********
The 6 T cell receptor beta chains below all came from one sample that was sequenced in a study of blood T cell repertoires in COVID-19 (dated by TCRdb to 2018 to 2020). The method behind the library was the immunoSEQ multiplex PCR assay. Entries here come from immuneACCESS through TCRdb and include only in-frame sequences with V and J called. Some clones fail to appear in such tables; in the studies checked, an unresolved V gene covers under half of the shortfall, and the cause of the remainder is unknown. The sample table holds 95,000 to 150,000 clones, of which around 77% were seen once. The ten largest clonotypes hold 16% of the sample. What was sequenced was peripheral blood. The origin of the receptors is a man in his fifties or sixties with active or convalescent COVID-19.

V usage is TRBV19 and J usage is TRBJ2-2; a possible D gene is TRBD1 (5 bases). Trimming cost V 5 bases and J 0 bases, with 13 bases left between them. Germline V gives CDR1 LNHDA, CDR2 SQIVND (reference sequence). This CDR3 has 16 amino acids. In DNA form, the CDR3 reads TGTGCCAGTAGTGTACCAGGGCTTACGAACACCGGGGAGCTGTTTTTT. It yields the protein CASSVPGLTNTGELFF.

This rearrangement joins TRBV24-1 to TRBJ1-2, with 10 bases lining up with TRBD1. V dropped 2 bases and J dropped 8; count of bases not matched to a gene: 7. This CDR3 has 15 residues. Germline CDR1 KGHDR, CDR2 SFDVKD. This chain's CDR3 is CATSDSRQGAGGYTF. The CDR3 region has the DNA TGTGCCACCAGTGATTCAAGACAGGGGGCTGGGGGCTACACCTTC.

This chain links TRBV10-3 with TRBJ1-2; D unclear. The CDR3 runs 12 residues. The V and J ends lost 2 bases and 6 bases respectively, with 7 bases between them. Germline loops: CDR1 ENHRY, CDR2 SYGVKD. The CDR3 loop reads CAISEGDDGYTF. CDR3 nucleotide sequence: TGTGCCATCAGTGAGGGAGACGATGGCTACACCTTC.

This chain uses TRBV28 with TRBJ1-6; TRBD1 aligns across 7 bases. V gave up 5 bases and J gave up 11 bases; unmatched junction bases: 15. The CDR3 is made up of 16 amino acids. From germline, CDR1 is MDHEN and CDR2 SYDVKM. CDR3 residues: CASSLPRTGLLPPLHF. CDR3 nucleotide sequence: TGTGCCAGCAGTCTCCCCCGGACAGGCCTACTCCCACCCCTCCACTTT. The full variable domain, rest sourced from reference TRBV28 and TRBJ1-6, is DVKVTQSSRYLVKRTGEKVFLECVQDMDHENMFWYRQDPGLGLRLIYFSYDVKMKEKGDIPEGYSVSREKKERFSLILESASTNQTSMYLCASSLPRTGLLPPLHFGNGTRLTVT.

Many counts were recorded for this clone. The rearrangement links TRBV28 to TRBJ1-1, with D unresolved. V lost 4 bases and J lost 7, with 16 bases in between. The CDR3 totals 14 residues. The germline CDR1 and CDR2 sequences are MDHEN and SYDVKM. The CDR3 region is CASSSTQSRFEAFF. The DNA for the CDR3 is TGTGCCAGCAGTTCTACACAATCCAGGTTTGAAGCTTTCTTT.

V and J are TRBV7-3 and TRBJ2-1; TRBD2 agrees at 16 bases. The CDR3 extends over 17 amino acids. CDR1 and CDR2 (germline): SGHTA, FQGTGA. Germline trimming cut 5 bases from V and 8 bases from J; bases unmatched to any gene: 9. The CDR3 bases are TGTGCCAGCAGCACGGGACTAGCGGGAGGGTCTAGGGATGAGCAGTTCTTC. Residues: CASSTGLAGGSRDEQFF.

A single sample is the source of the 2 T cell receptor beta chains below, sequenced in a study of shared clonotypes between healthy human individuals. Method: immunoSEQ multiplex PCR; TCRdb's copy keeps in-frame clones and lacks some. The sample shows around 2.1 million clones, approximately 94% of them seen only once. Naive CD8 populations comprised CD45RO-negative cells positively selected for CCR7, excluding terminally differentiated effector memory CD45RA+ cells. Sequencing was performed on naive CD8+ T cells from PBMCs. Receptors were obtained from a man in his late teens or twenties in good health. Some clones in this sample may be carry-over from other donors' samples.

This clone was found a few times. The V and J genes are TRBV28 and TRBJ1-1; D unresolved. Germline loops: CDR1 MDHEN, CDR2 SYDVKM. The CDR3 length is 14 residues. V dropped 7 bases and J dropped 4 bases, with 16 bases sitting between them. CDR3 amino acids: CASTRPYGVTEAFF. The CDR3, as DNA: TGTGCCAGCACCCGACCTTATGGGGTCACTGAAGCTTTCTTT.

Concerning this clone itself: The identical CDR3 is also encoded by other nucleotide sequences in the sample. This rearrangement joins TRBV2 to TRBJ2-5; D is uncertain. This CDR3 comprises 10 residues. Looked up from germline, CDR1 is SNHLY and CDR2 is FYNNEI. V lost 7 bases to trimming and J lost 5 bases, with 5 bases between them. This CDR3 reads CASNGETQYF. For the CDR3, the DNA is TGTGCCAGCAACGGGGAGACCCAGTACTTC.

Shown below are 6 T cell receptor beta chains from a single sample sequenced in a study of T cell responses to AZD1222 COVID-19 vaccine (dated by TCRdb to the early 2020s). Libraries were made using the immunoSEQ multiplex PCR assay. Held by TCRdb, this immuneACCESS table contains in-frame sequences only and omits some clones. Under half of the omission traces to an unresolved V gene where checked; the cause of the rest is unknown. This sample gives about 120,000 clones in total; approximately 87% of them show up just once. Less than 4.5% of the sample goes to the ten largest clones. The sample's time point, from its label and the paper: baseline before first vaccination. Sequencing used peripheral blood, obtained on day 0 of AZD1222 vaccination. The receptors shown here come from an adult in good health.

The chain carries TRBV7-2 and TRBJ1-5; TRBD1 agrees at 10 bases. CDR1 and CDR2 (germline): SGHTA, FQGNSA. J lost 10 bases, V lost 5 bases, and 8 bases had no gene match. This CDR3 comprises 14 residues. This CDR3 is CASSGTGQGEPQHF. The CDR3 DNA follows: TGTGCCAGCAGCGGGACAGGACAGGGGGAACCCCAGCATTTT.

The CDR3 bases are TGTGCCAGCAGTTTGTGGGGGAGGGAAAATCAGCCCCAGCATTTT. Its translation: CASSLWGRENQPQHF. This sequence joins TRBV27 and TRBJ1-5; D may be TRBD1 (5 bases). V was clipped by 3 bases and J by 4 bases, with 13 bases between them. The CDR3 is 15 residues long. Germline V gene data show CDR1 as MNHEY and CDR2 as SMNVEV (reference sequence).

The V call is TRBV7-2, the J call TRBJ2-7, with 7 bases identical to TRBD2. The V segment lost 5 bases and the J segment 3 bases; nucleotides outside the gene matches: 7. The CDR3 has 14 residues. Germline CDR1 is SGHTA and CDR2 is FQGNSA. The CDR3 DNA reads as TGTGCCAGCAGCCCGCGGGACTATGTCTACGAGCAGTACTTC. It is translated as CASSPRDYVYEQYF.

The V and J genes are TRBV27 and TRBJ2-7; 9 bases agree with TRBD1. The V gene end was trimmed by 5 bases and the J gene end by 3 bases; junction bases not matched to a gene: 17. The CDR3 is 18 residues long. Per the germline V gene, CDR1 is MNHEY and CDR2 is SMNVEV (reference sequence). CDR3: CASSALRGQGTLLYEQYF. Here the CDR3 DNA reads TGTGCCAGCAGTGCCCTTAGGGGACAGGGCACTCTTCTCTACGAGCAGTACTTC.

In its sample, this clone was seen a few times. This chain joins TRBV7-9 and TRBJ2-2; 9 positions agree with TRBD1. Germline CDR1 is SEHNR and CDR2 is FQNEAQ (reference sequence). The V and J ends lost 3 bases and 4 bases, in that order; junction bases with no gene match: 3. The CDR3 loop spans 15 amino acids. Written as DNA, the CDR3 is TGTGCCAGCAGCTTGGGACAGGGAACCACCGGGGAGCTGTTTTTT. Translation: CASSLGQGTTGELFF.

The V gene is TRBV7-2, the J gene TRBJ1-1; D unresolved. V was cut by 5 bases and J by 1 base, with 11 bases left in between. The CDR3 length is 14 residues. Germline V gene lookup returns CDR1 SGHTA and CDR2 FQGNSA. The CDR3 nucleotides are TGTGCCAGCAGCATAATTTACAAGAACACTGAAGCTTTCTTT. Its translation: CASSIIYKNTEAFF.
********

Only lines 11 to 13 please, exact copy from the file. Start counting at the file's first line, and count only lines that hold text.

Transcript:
Shown below are 6 T cell receptor beta chains from a single sample sequenced in a study of T cell responses to AZD1222 COVID-19 vaccine (dated by TCRdb to the early 2020s). Libraries were made using the immunoSEQ multiplex PCR assay. Held by TCRdb, this immuneACCESS table contains in-frame sequences only and omits some clones. Under half of the omission traces to an unresolved V gene where checked; the cause of the rest is unknown. This sample gives about 120,000 clones in total; approximately 87% of them show up just once. Less than 4.5% of the sample goes to the ten largest clones. The sample's time point, from its label and the paper: baseline before first vaccination. Sequencing used peripheral blood, obtained on day 0 of AZD1222 vaccination. The receptors shown here come from an adult in good health.

The chain carries TRBV7-2 and TRBJ1-5; TRBD1 agrees at 10 bases. CDR1 and CDR2 (germline): SGHTA, FQGNSA. J lost 10 bases, V lost 5 bases, and 8 bases had no gene match. This CDR3 comprises 14 residues. This CDR3 is CASSGTGQGEPQHF. The CDR3 DNA follows: TGTGCCAGCAGCGGGACAGGACAGGGGGAACCCCAGCATTTT.

The CDR3 bases are TGTGCCAGCAGTTTGTGGGGGAGGGAAAATCAGCCCCAGCATTTT. Its translation: CASSLWGRENQPQHF. This sequence joins TRBV27 and TRBJ1-5; D may be TRBD1 (5 bases). V was clipped by 3 bases and J by 4 bases, with 13 bases between them. The CDR3 is 15 residues long. Germline V gene data show CDR1 as MNHEY and CDR2 as SMNVEV (reference sequence).